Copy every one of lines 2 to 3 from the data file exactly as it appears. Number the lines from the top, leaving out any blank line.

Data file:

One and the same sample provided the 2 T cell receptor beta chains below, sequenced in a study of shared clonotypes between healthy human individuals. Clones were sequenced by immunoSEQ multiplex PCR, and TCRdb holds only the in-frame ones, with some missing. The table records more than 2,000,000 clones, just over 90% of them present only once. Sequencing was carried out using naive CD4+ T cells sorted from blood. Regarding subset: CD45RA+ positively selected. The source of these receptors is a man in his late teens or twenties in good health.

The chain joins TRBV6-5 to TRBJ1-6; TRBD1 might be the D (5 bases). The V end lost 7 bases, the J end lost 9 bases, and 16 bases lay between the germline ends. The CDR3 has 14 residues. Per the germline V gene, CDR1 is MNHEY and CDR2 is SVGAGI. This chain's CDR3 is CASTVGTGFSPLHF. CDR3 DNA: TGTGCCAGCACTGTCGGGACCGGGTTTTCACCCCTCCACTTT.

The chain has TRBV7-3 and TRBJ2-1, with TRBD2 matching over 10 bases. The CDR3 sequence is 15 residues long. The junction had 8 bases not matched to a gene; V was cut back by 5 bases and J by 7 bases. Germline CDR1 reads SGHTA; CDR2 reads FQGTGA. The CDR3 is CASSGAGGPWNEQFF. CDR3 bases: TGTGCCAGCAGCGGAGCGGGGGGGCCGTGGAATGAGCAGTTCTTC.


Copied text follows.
The chain joins TRBV6-5 to TRBJ1-6; TRBD1 might be the D (5 bases). The V end lost 7 bases, the J end lost 9 bases, and 16 bases lay between the germline ends. The CDR3 has 14 residues. Per the germline V gene, CDR1 is MNHEY and CDR2 is SVGAGI. This chain's CDR3 is CASTVGTGFSPLHF. CDR3 DNA: TGTGCCAGCACTGTCGGGACCGGGTTTTCACCCCTCCACTTT.

The chain has TRBV7-3 and TRBJ2-1, with TRBD2 matching over 10 bases. The CDR3 sequence is 15 residues long. The junction had 8 bases not matched to a gene; V was cut back by 5 bases and J by 7 bases. Germline CDR1 reads SGHTA; CDR2 reads FQGTGA. The CDR3 is CASSGAGGPWNEQFF. CDR3 bases: TGTGCCAGCAGCGGAGCGGGGGGGCCGTGGAATGAGCAGTTCTTC.